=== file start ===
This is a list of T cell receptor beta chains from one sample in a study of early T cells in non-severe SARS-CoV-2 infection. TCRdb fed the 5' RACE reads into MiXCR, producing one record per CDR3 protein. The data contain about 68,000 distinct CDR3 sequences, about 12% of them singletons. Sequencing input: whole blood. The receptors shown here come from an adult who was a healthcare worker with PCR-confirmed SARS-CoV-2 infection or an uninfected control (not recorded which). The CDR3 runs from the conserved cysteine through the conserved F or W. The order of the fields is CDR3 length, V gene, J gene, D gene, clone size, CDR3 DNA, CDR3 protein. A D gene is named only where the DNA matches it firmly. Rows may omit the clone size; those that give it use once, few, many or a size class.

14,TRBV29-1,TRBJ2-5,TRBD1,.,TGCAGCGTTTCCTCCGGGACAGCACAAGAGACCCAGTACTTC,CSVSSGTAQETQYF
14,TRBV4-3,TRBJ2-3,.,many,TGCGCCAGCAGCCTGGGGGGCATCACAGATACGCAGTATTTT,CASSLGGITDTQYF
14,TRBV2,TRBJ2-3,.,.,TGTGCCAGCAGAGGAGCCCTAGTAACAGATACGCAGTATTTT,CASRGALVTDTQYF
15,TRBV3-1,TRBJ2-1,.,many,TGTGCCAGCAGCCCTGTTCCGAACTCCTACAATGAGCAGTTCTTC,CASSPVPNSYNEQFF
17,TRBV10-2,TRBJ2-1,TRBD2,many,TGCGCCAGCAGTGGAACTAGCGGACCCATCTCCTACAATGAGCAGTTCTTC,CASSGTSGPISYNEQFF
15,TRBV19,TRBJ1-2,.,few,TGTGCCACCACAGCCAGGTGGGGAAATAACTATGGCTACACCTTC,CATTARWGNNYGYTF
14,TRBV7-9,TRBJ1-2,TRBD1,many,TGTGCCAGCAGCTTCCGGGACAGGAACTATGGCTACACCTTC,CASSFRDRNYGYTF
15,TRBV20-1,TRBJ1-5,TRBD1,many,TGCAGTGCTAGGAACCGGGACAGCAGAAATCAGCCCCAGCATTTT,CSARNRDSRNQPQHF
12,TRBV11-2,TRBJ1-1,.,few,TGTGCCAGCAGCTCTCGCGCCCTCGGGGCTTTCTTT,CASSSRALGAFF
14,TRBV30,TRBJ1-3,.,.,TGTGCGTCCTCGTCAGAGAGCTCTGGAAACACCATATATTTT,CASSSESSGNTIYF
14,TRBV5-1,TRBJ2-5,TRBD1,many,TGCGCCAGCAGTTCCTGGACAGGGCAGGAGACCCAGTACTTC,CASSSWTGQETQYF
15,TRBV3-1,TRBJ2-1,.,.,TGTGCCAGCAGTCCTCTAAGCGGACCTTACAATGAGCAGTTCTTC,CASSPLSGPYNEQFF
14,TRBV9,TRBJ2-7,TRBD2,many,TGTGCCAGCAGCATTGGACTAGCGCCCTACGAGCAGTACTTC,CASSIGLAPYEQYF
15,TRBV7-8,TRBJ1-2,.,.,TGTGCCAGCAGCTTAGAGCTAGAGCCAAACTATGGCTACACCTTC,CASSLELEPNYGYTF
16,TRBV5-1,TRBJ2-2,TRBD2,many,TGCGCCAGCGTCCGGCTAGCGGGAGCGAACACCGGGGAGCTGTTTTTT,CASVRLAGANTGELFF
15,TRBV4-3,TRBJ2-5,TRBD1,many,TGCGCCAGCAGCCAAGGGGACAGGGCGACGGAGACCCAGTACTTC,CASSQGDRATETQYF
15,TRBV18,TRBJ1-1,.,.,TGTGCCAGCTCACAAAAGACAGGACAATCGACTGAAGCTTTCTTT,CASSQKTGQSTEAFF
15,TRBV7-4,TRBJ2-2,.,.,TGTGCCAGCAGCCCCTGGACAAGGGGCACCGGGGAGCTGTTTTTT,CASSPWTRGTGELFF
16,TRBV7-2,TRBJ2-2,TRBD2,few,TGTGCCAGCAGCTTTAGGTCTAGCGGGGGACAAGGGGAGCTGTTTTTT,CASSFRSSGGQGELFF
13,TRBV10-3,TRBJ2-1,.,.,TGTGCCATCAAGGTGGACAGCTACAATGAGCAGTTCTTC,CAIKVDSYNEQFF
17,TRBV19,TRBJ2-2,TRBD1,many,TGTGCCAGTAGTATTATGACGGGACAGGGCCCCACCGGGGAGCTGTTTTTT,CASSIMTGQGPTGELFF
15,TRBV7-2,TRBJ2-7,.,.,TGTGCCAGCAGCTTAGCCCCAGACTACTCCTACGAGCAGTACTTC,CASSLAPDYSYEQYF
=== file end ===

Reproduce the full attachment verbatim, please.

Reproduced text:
This is a list of T cell receptor beta chains from one sample in a study of early T cells in non-severe SARS-CoV-2 infection. TCRdb fed the 5' RACE reads into MiXCR, producing one record per CDR3 protein. The data contain about 68,000 distinct CDR3 sequences, about 12% of them singletons. Sequencing input: whole blood. The receptors shown here come from an adult who was a healthcare worker with PCR-confirmed SARS-CoV-2 infection or an uninfected control (not recorded which). The CDR3 runs from the conserved cysteine through the conserved F or W. The order of the fields is CDR3 length, V gene, J gene, D gene, clone size, CDR3 DNA, CDR3 protein. A D gene is named only where the DNA matches it firmly. Rows may omit the clone size; those that give it use once, few, many or a size class.

14,TRBV29-1,TRBJ2-5,TRBD1,.,TGCAGCGTTTCCTCCGGGACAGCACAAGAGACCCAGTACTTC,CSVSSGTAQETQYF
14,TRBV4-3,TRBJ2-3,.,many,TGCGCCAGCAGCCTGGGGGGCATCACAGATACGCAGTATTTT,CASSLGGITDTQYF
14,TRBV2,TRBJ2-3,.,.,TGTGCCAGCAGAGGAGCCCTAGTAACAGATACGCAGTATTTT,CASRGALVTDTQYF
15,TRBV3-1,TRBJ2-1,.,many,TGTGCCAGCAGCCCTGTTCCGAACTCCTACAATGAGCAGTTCTTC,CASSPVPNSYNEQFF
17,TRBV10-2,TRBJ2-1,TRBD2,many,TGCGCCAGCAGTGGAACTAGCGGACCCATCTCCTACAATGAGCAGTTCTTC,CASSGTSGPISYNEQFF
15,TRBV19,TRBJ1-2,.,few,TGTGCCACCACAGCCAGGTGGGGAAATAACTATGGCTACACCTTC,CATTARWGNNYGYTF
14,TRBV7-9,TRBJ1-2,TRBD1,many,TGTGCCAGCAGCTTCCGGGACAGGAACTATGGCTACACCTTC,CASSFRDRNYGYTF
15,TRBV20-1,TRBJ1-5,TRBD1,many,TGCAGTGCTAGGAACCGGGACAGCAGAAATCAGCCCCAGCATTTT,CSARNRDSRNQPQHF
12,TRBV11-2,TRBJ1-1,.,few,TGTGCCAGCAGCTCTCGCGCCCTCGGGGCTTTCTTT,CASSSRALGAFF
14,TRBV30,TRBJ1-3,.,.,TGTGCGTCCTCGTCAGAGAGCTCTGGAAACACCATATATTTT,CASSSESSGNTIYF
14,TRBV5-1,TRBJ2-5,TRBD1,many,TGCGCCAGCAGTTCCTGGACAGGGCAGGAGACCCAGTACTTC,CASSSWTGQETQYF
15,TRBV3-1,TRBJ2-1,.,.,TGTGCCAGCAGTCCTCTAAGCGGACCTTACAATGAGCAGTTCTTC,CASSPLSGPYNEQFF
14,TRBV9,TRBJ2-7,TRBD2,many,TGTGCCAGCAGCATTGGACTAGCGCCCTACGAGCAGTACTTC,CASSIGLAPYEQYF
15,TRBV7-8,TRBJ1-2,.,.,TGTGCCAGCAGCTTAGAGCTAGAGCCAAACTATGGCTACACCTTC,CASSLELEPNYGYTF
16,TRBV5-1,TRBJ2-2,TRBD2,many,TGCGCCAGCGTCCGGCTAGCGGGAGCGAACACCGGGGAGCTGTTTTTT,CASVRLAGANTGELFF
15,TRBV4-3,TRBJ2-5,TRBD1,many,TGCGCCAGCAGCCAAGGGGACAGGGCGACGGAGACCCAGTACTTC,CASSQGDRATETQYF
15,TRBV18,TRBJ1-1,.,.,TGTGCCAGCTCACAAAAGACAGGACAATCGACTGAAGCTTTCTTT,CASSQKTGQSTEAFF
15,TRBV7-4,TRBJ2-2,.,.,TGTGCCAGCAGCCCCTGGACAAGGGGCACCGGGGAGCTGTTTTTT,CASSPWTRGTGELFF
16,TRBV7-2,TRBJ2-2,TRBD2,few,TGTGCCAGCAGCTTTAGGTCTAGCGGGGGACAAGGGGAGCTGTTTTTT,CASSFRSSGGQGELFF
13,TRBV10-3,TRBJ2-1,.,.,TGTGCCATCAAGGTGGACAGCTACAATGAGCAGTTCTTC,CAIKVDSYNEQFF
17,TRBV19,TRBJ2-2,TRBD1,many,TGTGCCAGTAGTATTATGACGGGACAGGGCCCCACCGGGGAGCTGTTTTTT,CASSIMTGQGPTGELFF
15,TRBV7-2,TRBJ2-7,.,.,TGTGCCAGCAGCTTAGCCCCAGACTACTCCTACGAGCAGTACTTC,CASSLAPDYSYEQYF